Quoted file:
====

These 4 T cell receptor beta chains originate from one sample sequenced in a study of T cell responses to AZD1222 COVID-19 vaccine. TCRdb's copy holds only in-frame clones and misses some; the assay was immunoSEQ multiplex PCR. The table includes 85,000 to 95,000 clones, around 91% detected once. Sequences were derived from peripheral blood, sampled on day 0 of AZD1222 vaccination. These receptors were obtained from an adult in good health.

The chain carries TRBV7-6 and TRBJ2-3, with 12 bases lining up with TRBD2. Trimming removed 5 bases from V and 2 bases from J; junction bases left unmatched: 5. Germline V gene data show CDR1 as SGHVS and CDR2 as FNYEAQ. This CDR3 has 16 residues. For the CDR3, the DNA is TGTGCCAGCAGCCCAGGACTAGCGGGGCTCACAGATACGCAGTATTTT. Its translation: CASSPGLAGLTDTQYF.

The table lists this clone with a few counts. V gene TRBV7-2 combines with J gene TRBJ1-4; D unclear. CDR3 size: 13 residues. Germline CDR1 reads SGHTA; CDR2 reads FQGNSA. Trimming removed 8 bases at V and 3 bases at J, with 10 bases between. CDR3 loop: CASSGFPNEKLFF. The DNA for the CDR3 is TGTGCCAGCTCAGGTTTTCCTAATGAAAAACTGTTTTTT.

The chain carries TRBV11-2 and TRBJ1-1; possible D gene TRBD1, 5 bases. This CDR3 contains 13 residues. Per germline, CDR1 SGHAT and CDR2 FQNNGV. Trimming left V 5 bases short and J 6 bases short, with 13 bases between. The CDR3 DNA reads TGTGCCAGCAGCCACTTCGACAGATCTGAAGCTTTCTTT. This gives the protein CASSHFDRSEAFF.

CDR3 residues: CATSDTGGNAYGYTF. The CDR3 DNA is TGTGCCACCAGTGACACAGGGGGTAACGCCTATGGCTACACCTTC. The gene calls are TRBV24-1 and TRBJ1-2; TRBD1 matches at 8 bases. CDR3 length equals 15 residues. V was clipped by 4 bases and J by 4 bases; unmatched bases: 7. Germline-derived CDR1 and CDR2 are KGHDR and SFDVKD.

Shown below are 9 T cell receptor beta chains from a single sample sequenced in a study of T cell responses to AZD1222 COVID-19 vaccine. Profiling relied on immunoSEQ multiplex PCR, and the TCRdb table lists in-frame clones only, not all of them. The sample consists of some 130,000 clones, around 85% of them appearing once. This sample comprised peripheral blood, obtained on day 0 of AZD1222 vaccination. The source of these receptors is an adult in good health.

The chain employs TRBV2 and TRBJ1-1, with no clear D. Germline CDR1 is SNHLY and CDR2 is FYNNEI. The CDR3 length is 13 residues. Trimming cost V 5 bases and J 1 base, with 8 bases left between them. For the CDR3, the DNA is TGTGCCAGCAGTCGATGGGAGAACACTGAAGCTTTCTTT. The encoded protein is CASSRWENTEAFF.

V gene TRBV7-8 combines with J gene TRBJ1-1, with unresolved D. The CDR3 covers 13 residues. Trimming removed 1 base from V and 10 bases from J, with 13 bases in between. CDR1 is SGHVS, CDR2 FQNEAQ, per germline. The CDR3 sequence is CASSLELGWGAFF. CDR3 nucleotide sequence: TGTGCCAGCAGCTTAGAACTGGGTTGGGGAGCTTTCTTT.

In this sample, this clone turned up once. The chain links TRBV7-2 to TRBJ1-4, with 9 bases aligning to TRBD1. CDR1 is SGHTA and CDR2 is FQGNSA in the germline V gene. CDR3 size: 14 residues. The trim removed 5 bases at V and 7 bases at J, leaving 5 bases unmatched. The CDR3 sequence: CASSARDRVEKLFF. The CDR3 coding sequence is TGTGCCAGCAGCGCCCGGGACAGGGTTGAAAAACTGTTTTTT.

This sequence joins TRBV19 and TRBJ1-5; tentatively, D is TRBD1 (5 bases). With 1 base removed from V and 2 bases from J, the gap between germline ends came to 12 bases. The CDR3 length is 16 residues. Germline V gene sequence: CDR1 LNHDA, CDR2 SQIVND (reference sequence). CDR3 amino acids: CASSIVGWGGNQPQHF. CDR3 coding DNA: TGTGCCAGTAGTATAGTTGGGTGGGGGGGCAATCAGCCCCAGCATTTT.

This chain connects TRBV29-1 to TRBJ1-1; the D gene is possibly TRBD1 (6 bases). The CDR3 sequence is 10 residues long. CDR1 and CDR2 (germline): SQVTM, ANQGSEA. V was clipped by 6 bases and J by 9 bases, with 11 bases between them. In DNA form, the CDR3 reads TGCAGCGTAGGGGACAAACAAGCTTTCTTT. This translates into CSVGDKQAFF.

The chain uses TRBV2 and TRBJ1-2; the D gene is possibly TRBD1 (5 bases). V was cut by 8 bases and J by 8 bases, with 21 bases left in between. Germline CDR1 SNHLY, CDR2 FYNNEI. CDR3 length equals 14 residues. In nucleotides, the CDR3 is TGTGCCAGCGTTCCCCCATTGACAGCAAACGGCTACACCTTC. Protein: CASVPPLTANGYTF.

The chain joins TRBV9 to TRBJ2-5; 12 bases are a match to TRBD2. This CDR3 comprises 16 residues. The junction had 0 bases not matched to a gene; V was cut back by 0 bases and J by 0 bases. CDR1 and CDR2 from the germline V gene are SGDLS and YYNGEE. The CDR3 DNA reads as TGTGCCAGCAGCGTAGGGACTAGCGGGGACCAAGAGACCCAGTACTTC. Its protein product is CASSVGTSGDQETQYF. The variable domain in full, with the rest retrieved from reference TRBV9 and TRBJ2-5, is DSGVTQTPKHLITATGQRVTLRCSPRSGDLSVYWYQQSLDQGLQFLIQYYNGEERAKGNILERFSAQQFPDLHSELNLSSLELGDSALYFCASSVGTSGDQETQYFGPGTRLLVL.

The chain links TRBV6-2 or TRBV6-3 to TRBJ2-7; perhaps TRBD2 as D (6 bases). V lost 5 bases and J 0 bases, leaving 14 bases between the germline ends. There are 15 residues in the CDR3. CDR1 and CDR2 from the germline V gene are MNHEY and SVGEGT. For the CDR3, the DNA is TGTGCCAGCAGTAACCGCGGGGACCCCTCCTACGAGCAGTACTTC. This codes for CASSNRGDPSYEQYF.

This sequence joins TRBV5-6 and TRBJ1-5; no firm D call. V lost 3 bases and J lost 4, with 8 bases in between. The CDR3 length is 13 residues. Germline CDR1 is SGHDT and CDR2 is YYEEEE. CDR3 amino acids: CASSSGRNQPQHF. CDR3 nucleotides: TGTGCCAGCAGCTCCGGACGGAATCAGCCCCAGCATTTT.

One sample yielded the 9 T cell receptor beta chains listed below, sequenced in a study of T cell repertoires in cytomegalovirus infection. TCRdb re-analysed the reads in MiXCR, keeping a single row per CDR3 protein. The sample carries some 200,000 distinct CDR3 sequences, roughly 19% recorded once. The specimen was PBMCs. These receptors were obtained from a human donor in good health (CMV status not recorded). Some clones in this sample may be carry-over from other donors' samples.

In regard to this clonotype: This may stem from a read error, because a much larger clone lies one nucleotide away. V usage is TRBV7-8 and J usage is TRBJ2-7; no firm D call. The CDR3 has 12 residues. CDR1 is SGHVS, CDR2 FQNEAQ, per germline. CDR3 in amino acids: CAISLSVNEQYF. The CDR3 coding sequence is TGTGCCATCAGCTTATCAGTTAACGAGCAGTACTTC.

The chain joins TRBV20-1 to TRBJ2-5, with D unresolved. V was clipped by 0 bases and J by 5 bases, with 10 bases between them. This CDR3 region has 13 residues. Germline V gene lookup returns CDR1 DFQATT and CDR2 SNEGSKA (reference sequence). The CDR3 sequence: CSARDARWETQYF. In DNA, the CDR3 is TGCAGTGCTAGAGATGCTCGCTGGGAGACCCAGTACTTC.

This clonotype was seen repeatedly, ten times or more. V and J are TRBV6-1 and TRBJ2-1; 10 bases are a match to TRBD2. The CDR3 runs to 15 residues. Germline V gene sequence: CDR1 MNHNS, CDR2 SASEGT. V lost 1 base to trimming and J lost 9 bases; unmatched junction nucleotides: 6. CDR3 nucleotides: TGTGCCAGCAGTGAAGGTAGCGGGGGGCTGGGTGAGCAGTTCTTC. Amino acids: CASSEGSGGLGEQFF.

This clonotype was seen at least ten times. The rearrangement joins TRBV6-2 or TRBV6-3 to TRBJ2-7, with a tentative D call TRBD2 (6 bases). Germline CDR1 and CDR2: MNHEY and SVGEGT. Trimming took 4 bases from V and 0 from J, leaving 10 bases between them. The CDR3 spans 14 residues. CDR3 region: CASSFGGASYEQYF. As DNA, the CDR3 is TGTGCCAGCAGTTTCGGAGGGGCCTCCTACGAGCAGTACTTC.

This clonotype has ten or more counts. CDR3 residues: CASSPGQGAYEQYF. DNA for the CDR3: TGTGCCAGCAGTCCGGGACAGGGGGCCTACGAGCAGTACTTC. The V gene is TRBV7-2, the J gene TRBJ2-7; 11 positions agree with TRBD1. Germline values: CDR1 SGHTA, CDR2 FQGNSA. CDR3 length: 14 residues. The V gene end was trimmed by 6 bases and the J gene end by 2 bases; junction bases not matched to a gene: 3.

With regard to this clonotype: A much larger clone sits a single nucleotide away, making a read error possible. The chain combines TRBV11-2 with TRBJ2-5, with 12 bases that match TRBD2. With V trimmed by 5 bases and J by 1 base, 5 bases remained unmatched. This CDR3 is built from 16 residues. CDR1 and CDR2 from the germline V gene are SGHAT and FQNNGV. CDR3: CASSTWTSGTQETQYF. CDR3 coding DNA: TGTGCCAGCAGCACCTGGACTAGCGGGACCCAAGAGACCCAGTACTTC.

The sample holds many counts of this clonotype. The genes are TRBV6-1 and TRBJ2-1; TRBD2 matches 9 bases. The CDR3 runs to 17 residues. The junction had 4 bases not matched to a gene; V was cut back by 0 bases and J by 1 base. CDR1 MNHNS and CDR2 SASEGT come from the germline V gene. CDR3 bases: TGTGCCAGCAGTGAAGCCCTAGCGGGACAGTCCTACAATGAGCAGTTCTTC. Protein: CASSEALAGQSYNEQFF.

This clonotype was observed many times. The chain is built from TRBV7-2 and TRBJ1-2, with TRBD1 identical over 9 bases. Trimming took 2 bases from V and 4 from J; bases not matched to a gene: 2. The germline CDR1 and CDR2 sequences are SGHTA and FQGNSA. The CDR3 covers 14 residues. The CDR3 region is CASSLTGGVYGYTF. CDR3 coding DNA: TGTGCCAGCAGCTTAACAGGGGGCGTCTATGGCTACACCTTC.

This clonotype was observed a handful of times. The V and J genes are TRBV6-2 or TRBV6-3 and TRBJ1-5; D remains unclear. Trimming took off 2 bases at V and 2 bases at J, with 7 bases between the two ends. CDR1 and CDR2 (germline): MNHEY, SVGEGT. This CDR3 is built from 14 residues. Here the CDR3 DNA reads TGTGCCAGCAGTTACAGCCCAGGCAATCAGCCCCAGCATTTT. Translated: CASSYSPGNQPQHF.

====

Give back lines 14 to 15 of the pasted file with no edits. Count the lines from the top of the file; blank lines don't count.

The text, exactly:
The chain links TRBV6-2 or TRBV6-3 to TRBJ2-7; perhaps TRBD2 as D (6 bases). V lost 5 bases and J 0 bases, leaving 14 bases between the germline ends. There are 15 residues in the CDR3. CDR1 and CDR2 from the germline V gene are MNHEY and SVGEGT. For the CDR3, the DNA is TGTGCCAGCAGTAACCGCGGGGACCCCTCCTACGAGCAGTACTTC. This codes for CASSNRGDPSYEQYF.

This sequence joins TRBV5-6 and TRBJ1-5; no firm D call. V lost 3 bases and J lost 4, with 8 bases in between. The CDR3 length is 13 residues. Germline CDR1 is SGHDT and CDR2 is YYEEEE. CDR3 amino acids: CASSSGRNQPQHF. CDR3 nucleotides: TGTGCCAGCAGCTCCGGACGGAATCAGCCCCAGCATTTT.